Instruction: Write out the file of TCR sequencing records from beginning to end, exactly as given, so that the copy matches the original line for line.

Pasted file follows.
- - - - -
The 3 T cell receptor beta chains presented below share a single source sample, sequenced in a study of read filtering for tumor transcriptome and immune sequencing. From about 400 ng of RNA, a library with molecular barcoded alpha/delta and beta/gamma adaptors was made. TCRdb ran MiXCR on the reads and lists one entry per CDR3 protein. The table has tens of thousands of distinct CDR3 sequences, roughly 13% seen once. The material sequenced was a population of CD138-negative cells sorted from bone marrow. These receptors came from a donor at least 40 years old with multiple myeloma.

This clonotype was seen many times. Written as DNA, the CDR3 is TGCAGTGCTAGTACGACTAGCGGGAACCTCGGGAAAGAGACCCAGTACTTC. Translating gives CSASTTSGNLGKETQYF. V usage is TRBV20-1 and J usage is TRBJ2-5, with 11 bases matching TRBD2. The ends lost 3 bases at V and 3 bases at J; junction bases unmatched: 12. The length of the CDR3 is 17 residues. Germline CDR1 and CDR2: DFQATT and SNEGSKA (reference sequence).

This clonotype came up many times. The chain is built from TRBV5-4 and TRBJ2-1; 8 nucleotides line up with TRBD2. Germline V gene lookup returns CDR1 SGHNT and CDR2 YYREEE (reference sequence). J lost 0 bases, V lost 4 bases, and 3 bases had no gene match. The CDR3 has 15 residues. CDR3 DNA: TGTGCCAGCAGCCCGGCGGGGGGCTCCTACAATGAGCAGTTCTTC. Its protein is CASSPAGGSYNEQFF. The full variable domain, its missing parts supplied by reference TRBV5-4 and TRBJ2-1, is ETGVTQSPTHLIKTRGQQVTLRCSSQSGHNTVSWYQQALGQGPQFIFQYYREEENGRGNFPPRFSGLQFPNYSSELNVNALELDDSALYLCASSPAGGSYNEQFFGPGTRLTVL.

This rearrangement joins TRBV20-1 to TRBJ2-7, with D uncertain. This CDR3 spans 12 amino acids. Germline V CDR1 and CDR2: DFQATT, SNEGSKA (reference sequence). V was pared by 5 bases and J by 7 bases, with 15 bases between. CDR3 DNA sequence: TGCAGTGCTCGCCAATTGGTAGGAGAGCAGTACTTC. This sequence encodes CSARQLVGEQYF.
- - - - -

The 3 T cell receptor beta chains presented below share a single source sample, sequenced in a study of read filtering for tumor transcriptome and immune sequencing. From about 400 ng of RNA, a library with molecular barcoded alpha/delta and beta/gamma adaptors was made. TCRdb ran MiXCR on the reads and lists one entry per CDR3 protein. The table has tens of thousands of distinct CDR3 sequences, roughly 13% seen once. The material sequenced was a population of CD138-negative cells sorted from bone marrow. These receptors came from a donor at least 40 years old with multiple myeloma.

This clonotype was seen many times. Written as DNA, the CDR3 is TGCAGTGCTAGTACGACTAGCGGGAACCTCGGGAAAGAGACCCAGTACTTC. Translating gives CSASTTSGNLGKETQYF. V usage is TRBV20-1 and J usage is TRBJ2-5, with 11 bases matching TRBD2. The ends lost 3 bases at V and 3 bases at J; junction bases unmatched: 12. The length of the CDR3 is 17 residues. Germline CDR1 and CDR2: DFQATT and SNEGSKA (reference sequence).

This clonotype came up many times. The chain is built from TRBV5-4 and TRBJ2-1; 8 nucleotides line up with TRBD2. Germline V gene lookup returns CDR1 SGHNT and CDR2 YYREEE (reference sequence). J lost 0 bases, V lost 4 bases, and 3 bases had no gene match. The CDR3 has 15 residues. CDR3 DNA: TGTGCCAGCAGCCCGGCGGGGGGCTCCTACAATGAGCAGTTCTTC. Its protein is CASSPAGGSYNEQFF. The full variable domain, its missing parts supplied by reference TRBV5-4 and TRBJ2-1, is ETGVTQSPTHLIKTRGQQVTLRCSSQSGHNTVSWYQQALGQGPQFIFQYYREEENGRGNFPPRFSGLQFPNYSSELNVNALELDDSALYLCASSPAGGSYNEQFFGPGTRLTVL.

This rearrangement joins TRBV20-1 to TRBJ2-7, with D uncertain. This CDR3 spans 12 amino acids. Germline V CDR1 and CDR2: DFQATT, SNEGSKA (reference sequence). V was pared by 5 bases and J by 7 bases, with 15 bases between. CDR3 DNA sequence: TGCAGTGCTCGCCAATTGGTAGGAGAGCAGTACTTC. This sequence encodes CSARQLVGEQYF.